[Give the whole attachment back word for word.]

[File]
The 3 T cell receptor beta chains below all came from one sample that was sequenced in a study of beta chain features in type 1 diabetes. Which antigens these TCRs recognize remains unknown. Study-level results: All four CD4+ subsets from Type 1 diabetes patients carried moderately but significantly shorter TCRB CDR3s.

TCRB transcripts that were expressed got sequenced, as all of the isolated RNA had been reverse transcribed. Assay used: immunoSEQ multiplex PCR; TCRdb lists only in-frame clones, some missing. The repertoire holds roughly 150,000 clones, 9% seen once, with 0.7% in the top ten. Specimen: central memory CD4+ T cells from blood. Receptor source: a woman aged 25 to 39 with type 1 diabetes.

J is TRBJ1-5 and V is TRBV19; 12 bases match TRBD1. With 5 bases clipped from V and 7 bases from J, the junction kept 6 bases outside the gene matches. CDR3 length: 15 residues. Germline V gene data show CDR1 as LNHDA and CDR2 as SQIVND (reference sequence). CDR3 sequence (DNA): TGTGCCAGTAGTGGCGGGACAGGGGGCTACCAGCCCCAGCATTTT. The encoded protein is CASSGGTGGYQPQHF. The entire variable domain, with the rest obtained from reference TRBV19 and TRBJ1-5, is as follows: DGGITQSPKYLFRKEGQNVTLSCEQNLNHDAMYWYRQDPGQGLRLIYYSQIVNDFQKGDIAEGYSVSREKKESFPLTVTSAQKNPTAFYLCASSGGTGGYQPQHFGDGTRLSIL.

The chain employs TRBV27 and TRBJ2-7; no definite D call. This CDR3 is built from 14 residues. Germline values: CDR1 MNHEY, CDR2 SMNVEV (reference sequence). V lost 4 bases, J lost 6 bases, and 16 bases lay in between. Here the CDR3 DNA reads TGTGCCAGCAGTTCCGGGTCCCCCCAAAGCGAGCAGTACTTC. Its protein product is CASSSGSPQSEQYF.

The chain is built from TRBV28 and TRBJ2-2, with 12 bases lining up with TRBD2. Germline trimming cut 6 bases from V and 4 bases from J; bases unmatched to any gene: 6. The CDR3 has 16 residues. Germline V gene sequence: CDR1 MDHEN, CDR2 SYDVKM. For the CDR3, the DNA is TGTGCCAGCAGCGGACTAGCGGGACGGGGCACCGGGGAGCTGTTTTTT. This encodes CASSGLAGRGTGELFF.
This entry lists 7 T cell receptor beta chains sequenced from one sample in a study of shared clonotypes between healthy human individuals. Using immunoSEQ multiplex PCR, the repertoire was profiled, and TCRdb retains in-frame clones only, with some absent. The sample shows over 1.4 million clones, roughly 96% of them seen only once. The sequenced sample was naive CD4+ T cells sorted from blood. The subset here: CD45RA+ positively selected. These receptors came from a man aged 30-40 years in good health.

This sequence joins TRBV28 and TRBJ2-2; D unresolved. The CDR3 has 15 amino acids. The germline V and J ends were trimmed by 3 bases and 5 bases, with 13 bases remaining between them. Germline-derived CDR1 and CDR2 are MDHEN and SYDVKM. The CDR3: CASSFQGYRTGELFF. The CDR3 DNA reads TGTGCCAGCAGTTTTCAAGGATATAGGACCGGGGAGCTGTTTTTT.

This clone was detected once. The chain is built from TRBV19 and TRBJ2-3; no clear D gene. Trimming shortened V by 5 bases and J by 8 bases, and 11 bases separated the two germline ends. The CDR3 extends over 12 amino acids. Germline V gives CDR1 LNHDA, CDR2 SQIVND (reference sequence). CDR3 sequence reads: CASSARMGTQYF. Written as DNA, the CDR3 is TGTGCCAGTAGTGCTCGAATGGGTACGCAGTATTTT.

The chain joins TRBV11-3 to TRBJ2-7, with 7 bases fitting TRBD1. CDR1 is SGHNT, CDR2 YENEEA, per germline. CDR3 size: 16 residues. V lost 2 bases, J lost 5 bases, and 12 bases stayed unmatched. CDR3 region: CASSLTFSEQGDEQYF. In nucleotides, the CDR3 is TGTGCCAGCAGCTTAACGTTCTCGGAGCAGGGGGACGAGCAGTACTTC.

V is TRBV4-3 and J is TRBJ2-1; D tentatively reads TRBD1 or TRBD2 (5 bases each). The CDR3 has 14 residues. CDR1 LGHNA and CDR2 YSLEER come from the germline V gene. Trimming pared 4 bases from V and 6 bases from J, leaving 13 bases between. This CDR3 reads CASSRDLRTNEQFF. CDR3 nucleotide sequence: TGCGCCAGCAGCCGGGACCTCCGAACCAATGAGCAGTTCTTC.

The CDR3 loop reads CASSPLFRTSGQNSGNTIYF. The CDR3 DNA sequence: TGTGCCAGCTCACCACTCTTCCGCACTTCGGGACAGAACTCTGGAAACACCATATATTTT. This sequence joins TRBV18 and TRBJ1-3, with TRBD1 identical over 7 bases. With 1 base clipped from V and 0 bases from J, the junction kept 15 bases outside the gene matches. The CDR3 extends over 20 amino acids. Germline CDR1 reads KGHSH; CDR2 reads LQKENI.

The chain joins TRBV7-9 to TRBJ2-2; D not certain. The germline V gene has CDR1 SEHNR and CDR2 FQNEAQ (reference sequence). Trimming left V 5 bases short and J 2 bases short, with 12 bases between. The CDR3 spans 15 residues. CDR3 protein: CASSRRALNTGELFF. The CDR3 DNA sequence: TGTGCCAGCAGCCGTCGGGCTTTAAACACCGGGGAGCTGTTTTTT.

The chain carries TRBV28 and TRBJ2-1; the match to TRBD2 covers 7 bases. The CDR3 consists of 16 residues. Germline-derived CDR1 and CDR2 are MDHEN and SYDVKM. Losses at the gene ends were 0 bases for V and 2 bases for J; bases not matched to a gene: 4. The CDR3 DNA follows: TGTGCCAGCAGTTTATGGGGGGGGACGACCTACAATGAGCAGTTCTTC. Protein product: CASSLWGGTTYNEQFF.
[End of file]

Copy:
The 3 T cell receptor beta chains below all came from one sample that was sequenced in a study of beta chain features in type 1 diabetes. Which antigens these TCRs recognize remains unknown. Study-level results: All four CD4+ subsets from Type 1 diabetes patients carried moderately but significantly shorter TCRB CDR3s.

TCRB transcripts that were expressed got sequenced, as all of the isolated RNA had been reverse transcribed. Assay used: immunoSEQ multiplex PCR; TCRdb lists only in-frame clones, some missing. The repertoire holds roughly 150,000 clones, 9% seen once, with 0.7% in the top ten. Specimen: central memory CD4+ T cells from blood. Receptor source: a woman aged 25 to 39 with type 1 diabetes.

J is TRBJ1-5 and V is TRBV19; 12 bases match TRBD1. With 5 bases clipped from V and 7 bases from J, the junction kept 6 bases outside the gene matches. CDR3 length: 15 residues. Germline V gene data show CDR1 as LNHDA and CDR2 as SQIVND (reference sequence). CDR3 sequence (DNA): TGTGCCAGTAGTGGCGGGACAGGGGGCTACCAGCCCCAGCATTTT. The encoded protein is CASSGGTGGYQPQHF. The entire variable domain, with the rest obtained from reference TRBV19 and TRBJ1-5, is as follows: DGGITQSPKYLFRKEGQNVTLSCEQNLNHDAMYWYRQDPGQGLRLIYYSQIVNDFQKGDIAEGYSVSREKKESFPLTVTSAQKNPTAFYLCASSGGTGGYQPQHFGDGTRLSIL.

The chain employs TRBV27 and TRBJ2-7; no definite D call. This CDR3 is built from 14 residues. Germline values: CDR1 MNHEY, CDR2 SMNVEV (reference sequence). V lost 4 bases, J lost 6 bases, and 16 bases lay in between. Here the CDR3 DNA reads TGTGCCAGCAGTTCCGGGTCCCCCCAAAGCGAGCAGTACTTC. Its protein product is CASSSGSPQSEQYF.

The chain is built from TRBV28 and TRBJ2-2, with 12 bases lining up with TRBD2. Germline trimming cut 6 bases from V and 4 bases from J; bases unmatched to any gene: 6. The CDR3 has 16 residues. Germline V gene sequence: CDR1 MDHEN, CDR2 SYDVKM. For the CDR3, the DNA is TGTGCCAGCAGCGGACTAGCGGGACGGGGCACCGGGGAGCTGTTTTTT. This encodes CASSGLAGRGTGELFF.
This entry lists 7 T cell receptor beta chains sequenced from one sample in a study of shared clonotypes between healthy human individuals. Using immunoSEQ multiplex PCR, the repertoire was profiled, and TCRdb retains in-frame clones only, with some absent. The sample shows over 1.4 million clones, roughly 96% of them seen only once. The sequenced sample was naive CD4+ T cells sorted from blood. The subset here: CD45RA+ positively selected. These receptors came from a man aged 30-40 years in good health.

This sequence joins TRBV28 and TRBJ2-2; D unresolved. The CDR3 has 15 amino acids. The germline V and J ends were trimmed by 3 bases and 5 bases, with 13 bases remaining between them. Germline-derived CDR1 and CDR2 are MDHEN and SYDVKM. The CDR3: CASSFQGYRTGELFF. The CDR3 DNA reads TGTGCCAGCAGTTTTCAAGGATATAGGACCGGGGAGCTGTTTTTT.

This clone was detected once. The chain is built from TRBV19 and TRBJ2-3; no clear D gene. Trimming shortened V by 5 bases and J by 8 bases, and 11 bases separated the two germline ends. The CDR3 extends over 12 amino acids. Germline V gives CDR1 LNHDA, CDR2 SQIVND (reference sequence). CDR3 sequence reads: CASSARMGTQYF. Written as DNA, the CDR3 is TGTGCCAGTAGTGCTCGAATGGGTACGCAGTATTTT.

The chain joins TRBV11-3 to TRBJ2-7, with 7 bases fitting TRBD1. CDR1 is SGHNT, CDR2 YENEEA, per germline. CDR3 size: 16 residues. V lost 2 bases, J lost 5 bases, and 12 bases stayed unmatched. CDR3 region: CASSLTFSEQGDEQYF. In nucleotides, the CDR3 is TGTGCCAGCAGCTTAACGTTCTCGGAGCAGGGGGACGAGCAGTACTTC.

V is TRBV4-3 and J is TRBJ2-1; D tentatively reads TRBD1 or TRBD2 (5 bases each). The CDR3 has 14 residues. CDR1 LGHNA and CDR2 YSLEER come from the germline V gene. Trimming pared 4 bases from V and 6 bases from J, leaving 13 bases between. This CDR3 reads CASSRDLRTNEQFF. CDR3 nucleotide sequence: TGCGCCAGCAGCCGGGACCTCCGAACCAATGAGCAGTTCTTC.

The CDR3 loop reads CASSPLFRTSGQNSGNTIYF. The CDR3 DNA sequence: TGTGCCAGCTCACCACTCTTCCGCACTTCGGGACAGAACTCTGGAAACACCATATATTTT. This sequence joins TRBV18 and TRBJ1-3, with TRBD1 identical over 7 bases. With 1 base clipped from V and 0 bases from J, the junction kept 15 bases outside the gene matches. The CDR3 extends over 20 amino acids. Germline CDR1 reads KGHSH; CDR2 reads LQKENI.

The chain joins TRBV7-9 to TRBJ2-2; D not certain. The germline V gene has CDR1 SEHNR and CDR2 FQNEAQ (reference sequence). Trimming left V 5 bases short and J 2 bases short, with 12 bases between. The CDR3 spans 15 residues. CDR3 protein: CASSRRALNTGELFF. The CDR3 DNA sequence: TGTGCCAGCAGCCGTCGGGCTTTAAACACCGGGGAGCTGTTTTTT.

The chain carries TRBV28 and TRBJ2-1; the match to TRBD2 covers 7 bases. The CDR3 consists of 16 residues. Germline-derived CDR1 and CDR2 are MDHEN and SYDVKM. Losses at the gene ends were 0 bases for V and 2 bases for J; bases not matched to a gene: 4. The CDR3 DNA follows: TGTGCCAGCAGTTTATGGGGGGGGACGACCTACAATGAGCAGTTCTTC. Protein product: CASSLWGGTTYNEQFF.